Leigh Lewis: We need a better early warning system to flag up short-sighted spending cuts

Written by Sir Leigh Lewis on 10 March 2017 in Opinion
Opinion

We shouldn't have to wait until the wheels fall off to find that cuts to services have gone way beyond any sustainable level, argues the former DWP permanent secretary

In the run up to the Budget it was widely reported that the chancellor had asked all but the "protected" departments to come up with proposals for a further reduction of £3.5bn in spending by the end of the current Parliament. Unless the world has changed utterly since my own time in government, a ritual process will have taken place.

To parody only a little, the Treasury will have told each affected department what its ‘share’ of these cuts needs to be. Departments will have responded by describing the likely impact of such cuts, painting a picture of death, disaster and mayhem. The Treasury – inured by decades of listening to such protests – will have ignored the protestations and demanded the number it first thought of.

Last minute political haggling – and even, in some cases, threats of resignation – may have secured some alleviation, but not much. And the previously warring ministers – once the spending figures have been announced – will have assured the public that the cuts, while challenging, can undoubtedly be delivered through greater efficiency. And sometimes they can.


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But not always. Take the Prison Service as perhaps the most glaring example of this macabre dance in recent years. Between 2010/11 and 2014/15 the Prison Service budget was reduced by around a quarter – approaching £1bn – at a time when prisoner numbers remained at an all-time high of around 86,000.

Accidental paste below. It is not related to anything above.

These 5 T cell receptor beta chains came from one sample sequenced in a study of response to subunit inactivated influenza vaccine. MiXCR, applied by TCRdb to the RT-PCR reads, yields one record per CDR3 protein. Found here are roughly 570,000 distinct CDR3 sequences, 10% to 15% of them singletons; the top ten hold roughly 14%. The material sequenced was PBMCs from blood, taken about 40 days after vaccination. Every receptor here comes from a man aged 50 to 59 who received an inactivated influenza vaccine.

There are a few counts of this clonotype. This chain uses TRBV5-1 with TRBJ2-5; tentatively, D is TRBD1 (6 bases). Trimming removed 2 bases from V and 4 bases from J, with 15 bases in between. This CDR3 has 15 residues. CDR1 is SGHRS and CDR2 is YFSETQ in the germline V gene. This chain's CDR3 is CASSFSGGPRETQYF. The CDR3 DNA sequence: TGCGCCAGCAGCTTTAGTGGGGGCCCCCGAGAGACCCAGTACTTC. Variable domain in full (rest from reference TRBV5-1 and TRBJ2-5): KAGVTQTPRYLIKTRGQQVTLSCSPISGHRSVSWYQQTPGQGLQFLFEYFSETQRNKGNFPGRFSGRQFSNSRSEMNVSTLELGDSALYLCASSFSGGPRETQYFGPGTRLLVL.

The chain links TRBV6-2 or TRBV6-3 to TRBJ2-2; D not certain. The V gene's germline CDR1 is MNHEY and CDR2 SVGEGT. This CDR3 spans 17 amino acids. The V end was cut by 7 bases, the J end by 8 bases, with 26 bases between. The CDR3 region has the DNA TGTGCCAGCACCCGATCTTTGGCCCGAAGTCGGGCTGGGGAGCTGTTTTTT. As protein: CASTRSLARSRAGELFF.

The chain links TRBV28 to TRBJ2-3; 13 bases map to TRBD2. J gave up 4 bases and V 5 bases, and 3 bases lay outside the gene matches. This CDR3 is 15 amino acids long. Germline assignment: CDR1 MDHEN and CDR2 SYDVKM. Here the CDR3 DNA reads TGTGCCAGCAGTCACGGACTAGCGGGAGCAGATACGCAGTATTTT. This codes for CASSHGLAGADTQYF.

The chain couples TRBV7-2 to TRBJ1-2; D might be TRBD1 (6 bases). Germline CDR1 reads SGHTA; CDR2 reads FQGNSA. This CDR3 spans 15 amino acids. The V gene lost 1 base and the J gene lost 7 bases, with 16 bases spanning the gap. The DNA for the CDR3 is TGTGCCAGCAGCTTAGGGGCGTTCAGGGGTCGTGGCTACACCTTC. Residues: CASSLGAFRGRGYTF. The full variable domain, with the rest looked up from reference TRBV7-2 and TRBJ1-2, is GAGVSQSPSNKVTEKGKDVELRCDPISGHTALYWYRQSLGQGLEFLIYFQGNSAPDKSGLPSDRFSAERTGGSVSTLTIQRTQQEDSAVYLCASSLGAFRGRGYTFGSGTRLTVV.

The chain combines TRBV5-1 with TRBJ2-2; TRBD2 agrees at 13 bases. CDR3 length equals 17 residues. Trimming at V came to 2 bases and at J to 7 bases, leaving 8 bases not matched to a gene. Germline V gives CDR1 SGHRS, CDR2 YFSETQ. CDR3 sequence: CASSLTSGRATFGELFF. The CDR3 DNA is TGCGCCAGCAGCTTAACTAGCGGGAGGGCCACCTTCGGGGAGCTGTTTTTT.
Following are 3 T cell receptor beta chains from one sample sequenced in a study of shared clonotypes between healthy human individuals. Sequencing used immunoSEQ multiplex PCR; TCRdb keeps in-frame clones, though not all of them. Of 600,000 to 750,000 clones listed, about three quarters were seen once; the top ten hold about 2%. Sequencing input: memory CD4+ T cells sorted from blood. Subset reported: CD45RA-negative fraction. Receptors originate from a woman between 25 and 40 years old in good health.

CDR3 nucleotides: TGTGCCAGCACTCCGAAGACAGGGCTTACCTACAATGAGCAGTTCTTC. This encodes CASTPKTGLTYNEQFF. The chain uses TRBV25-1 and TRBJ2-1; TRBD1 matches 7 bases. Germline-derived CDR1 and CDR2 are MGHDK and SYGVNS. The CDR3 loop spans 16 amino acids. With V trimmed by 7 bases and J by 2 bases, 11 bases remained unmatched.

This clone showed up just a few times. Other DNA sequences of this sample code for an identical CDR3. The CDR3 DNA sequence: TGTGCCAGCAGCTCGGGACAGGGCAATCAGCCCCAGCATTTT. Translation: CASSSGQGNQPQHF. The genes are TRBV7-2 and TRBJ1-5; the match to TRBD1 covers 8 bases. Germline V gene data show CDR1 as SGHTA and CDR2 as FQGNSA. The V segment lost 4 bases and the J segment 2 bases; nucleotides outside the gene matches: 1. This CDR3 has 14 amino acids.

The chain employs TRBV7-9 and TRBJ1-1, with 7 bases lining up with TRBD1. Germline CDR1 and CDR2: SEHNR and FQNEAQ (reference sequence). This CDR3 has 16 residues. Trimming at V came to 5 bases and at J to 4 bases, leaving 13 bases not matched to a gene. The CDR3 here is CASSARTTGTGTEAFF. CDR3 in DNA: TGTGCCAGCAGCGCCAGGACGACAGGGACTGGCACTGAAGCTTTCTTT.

Over the same period, prison officer numbers fell by around 9,500 – nearly 30%. At Pentonville prison – to give one example of the impact of these cuts at local level – it has been reported that officer numbers fell from 280 to 211 between 2013 and 2016, while at Holloway the reported reduction was from 150 to 121 over the same period.

The effect of these reductions is now clear; serious outbreaks of disorder, increasing drug and substance abuse and, potentially most serious of all, a collapse of prison officer morale to name but three.

Finally, faced with increasingly lurid and public examples of each, the government has responded by restoring some of the cuts in Prison Officer numbers and implementing unilateral pay increases for Prison Officers in the areas of greatest shortage in what has looked extremely close to a panic reaction.

Predictably, the media and the opposition have piled in to attack the government for its incompetence. But the truth is that all governments in recent decades have been guilty of imposing similar examples of short-sighted reductions. Indeed the current crisis in social care is arguably the result of every government over the last thirty years acting with similar irresponsibility.
But does it have to be like this? Is the only way of finding out that cuts to particular services have gone way beyond any sustainable level being when the wheels finally fall off?

I believe that there has to be another way. There are precedents. The Office for Budget Budget Responsibility (OBR) now provides an independent forecast of economic indicators and public spending. Pay Review Bodies, for all their weaknesses, provide an objective view of the evidence for differing levels of wage increase in the public sector. True, government can override their recommendations – as rightly in a democracy it must be able to do – but at least it has then to put before parliament its reasons for doing so.

Is it inconceivable that an expanded OBR – or a new body with a specific remit – could be charged with providing for each of the major public services each year not a recommendation of what the correct level of public expenditure should be but at least a view on what it believes to be a maximum sustainable level of reduction if existing service standards are to be maintained? Had such a process been in existence would we perhaps have seen a more rational set of outcomes on Prison Service expenditure?

There may be other ways of delivering a similar outcome and there will undoubtedly be many objections which can be levelled at the specific idea floated above. But has not the time arrived when there is an onus on all those of us who are seriously interested in the business of government to at least ask if there is not a better way?

About the author

The author was permanent secretary at the Department for Work and Pensions from 2005-2010

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